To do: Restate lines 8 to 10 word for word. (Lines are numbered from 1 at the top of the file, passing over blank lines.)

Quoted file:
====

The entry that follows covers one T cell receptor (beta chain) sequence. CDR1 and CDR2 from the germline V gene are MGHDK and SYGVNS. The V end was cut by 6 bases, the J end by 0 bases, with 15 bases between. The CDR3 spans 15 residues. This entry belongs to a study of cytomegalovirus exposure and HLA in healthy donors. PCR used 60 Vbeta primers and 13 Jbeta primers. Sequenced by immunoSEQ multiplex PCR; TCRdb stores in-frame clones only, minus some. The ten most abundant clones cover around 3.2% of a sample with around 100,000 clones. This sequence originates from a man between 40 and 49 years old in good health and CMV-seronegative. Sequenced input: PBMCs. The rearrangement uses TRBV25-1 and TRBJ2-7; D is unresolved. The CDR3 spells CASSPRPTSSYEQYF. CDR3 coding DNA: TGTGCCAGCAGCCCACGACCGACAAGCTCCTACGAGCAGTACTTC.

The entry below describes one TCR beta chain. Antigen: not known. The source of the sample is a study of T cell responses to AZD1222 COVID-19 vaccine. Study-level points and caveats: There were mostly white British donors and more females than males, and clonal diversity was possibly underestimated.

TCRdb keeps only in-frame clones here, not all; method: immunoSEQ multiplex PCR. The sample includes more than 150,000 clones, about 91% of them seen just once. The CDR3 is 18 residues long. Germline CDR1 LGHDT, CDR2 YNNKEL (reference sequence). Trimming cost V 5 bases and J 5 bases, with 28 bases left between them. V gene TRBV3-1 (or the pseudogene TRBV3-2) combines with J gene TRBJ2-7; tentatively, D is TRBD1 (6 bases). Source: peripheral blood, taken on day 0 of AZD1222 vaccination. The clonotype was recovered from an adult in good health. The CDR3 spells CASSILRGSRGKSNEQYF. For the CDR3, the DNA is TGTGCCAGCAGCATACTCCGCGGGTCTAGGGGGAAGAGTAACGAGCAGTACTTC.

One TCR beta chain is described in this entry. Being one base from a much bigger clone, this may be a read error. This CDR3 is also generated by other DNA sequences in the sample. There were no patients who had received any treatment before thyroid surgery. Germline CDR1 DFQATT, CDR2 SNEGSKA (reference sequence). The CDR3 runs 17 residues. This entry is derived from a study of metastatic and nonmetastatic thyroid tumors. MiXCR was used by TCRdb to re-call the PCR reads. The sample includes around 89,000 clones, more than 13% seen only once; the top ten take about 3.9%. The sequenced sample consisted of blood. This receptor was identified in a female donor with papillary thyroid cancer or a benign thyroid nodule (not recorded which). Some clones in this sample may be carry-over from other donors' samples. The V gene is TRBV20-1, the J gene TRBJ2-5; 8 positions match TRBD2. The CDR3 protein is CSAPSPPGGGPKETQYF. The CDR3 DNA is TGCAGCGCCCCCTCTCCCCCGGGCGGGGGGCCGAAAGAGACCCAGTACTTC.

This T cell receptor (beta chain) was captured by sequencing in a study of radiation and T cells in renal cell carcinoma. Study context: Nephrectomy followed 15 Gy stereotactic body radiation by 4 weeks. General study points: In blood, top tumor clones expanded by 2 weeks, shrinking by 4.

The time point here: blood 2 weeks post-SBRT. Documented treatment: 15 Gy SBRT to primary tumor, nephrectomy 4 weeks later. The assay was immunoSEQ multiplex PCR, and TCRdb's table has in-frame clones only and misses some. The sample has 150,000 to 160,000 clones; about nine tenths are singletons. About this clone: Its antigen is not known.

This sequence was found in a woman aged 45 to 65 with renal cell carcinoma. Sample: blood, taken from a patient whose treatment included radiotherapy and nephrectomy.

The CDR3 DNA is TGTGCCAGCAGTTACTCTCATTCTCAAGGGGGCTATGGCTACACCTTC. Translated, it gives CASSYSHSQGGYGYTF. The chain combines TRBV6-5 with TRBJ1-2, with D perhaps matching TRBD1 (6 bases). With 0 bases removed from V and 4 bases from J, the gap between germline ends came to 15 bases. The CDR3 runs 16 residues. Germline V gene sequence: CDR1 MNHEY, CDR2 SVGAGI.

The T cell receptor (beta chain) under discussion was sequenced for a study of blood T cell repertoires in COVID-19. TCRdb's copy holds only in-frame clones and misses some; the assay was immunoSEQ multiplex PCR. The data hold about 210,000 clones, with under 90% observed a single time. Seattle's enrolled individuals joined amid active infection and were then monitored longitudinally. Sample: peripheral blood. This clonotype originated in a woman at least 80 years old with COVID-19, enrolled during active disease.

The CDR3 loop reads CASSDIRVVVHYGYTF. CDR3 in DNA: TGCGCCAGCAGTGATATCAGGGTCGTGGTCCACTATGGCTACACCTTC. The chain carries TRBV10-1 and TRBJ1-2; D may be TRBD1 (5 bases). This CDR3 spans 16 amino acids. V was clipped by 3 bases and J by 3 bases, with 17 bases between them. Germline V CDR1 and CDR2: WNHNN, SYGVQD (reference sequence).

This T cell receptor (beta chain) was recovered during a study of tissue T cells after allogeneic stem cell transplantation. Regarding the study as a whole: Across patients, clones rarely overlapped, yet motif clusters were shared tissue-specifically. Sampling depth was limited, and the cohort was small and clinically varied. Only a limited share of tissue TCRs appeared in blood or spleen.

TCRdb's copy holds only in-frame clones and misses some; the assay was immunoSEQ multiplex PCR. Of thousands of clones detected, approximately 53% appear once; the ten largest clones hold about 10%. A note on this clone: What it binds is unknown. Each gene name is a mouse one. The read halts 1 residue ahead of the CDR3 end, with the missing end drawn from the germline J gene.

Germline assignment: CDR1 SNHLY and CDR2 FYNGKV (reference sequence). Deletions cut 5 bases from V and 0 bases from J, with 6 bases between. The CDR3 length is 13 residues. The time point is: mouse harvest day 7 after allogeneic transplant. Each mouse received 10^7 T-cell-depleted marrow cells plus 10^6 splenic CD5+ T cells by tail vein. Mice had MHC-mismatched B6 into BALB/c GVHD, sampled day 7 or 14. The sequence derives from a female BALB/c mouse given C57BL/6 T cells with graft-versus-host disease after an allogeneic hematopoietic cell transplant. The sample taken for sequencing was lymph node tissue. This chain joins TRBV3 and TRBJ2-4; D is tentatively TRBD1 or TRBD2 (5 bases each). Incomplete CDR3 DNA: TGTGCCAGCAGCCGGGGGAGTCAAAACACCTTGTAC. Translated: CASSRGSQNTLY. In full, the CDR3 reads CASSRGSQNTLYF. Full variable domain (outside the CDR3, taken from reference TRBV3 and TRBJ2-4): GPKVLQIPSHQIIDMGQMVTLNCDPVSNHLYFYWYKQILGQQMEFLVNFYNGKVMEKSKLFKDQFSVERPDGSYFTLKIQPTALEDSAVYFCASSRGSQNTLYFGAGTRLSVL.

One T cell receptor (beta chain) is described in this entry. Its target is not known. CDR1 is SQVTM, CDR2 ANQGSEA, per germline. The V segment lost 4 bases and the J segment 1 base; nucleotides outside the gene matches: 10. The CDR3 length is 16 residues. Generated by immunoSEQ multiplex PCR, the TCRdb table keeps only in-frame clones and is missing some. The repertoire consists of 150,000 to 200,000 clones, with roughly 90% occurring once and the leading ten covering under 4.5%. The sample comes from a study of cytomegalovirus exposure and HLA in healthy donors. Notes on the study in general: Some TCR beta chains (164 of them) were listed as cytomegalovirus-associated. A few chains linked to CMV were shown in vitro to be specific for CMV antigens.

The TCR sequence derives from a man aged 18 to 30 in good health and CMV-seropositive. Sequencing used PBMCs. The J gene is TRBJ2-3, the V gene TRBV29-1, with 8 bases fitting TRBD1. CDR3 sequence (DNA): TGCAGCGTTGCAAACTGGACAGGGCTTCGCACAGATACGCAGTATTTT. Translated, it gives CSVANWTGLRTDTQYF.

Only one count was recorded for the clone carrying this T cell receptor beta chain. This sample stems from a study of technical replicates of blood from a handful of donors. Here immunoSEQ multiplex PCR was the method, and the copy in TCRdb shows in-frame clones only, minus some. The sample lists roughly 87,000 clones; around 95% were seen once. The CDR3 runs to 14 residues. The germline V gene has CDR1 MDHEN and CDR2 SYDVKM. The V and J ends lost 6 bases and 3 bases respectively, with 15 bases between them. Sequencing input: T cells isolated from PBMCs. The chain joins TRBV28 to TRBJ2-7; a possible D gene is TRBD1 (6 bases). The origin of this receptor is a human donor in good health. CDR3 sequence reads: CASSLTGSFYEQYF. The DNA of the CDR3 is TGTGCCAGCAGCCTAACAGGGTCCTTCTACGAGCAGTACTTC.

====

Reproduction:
The CDR3 DNA is TGTGCCAGCAGTTACTCTCATTCTCAAGGGGGCTATGGCTACACCTTC. Translated, it gives CASSYSHSQGGYGYTF. The chain combines TRBV6-5 with TRBJ1-2, with D perhaps matching TRBD1 (6 bases). With 0 bases removed from V and 4 bases from J, the gap between germline ends came to 15 bases. The CDR3 runs 16 residues. Germline V gene sequence: CDR1 MNHEY, CDR2 SVGAGI.

The T cell receptor (beta chain) under discussion was sequenced for a study of blood T cell repertoires in COVID-19. TCRdb's copy holds only in-frame clones and misses some; the assay was immunoSEQ multiplex PCR. The data hold about 210,000 clones, with under 90% observed a single time. Seattle's enrolled individuals joined amid active infection and were then monitored longitudinally. Sample: peripheral blood. This clonotype originated in a woman at least 80 years old with COVID-19, enrolled during active disease.

The CDR3 loop reads CASSDIRVVVHYGYTF. CDR3 in DNA: TGCGCCAGCAGTGATATCAGGGTCGTGGTCCACTATGGCTACACCTTC. The chain carries TRBV10-1 and TRBJ1-2; D may be TRBD1 (5 bases). This CDR3 spans 16 amino acids. V was clipped by 3 bases and J by 3 bases, with 17 bases between them. Germline V CDR1 and CDR2: WNHNN, SYGVQD (reference sequence).